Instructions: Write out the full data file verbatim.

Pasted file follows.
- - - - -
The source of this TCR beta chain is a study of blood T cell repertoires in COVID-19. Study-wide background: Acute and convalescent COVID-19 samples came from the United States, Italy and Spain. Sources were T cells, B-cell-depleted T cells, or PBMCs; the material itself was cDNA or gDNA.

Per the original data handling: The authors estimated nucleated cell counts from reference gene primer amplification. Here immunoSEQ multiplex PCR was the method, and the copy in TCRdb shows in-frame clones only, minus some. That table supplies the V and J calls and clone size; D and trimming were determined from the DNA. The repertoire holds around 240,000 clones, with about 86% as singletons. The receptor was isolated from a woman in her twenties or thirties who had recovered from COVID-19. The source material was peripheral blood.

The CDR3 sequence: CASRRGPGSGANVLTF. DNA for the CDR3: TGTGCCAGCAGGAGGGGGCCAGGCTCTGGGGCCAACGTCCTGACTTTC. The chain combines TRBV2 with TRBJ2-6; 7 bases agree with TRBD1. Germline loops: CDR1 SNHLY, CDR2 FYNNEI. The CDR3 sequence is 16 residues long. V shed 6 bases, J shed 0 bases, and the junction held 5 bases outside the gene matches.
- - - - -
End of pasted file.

The source of this TCR beta chain is a study of blood T cell repertoires in COVID-19. Study-wide background: Acute and convalescent COVID-19 samples came from the United States, Italy and Spain. Sources were T cells, B-cell-depleted T cells, or PBMCs; the material itself was cDNA or gDNA.

Per the original data handling: The authors estimated nucleated cell counts from reference gene primer amplification. Here immunoSEQ multiplex PCR was the method, and the copy in TCRdb shows in-frame clones only, minus some. That table supplies the V and J calls and clone size; D and trimming were determined from the DNA. The repertoire holds around 240,000 clones, with about 86% as singletons. The receptor was isolated from a woman in her twenties or thirties who had recovered from COVID-19. The source material was peripheral blood.

The CDR3 sequence: CASRRGPGSGANVLTF. DNA for the CDR3: TGTGCCAGCAGGAGGGGGCCAGGCTCTGGGGCCAACGTCCTGACTTTC. The chain combines TRBV2 with TRBJ2-6; 7 bases agree with TRBD1. Germline loops: CDR1 SNHLY, CDR2 FYNNEI. The CDR3 sequence is 16 residues long. V shed 6 bases, J shed 0 bases, and the junction held 5 bases outside the gene matches.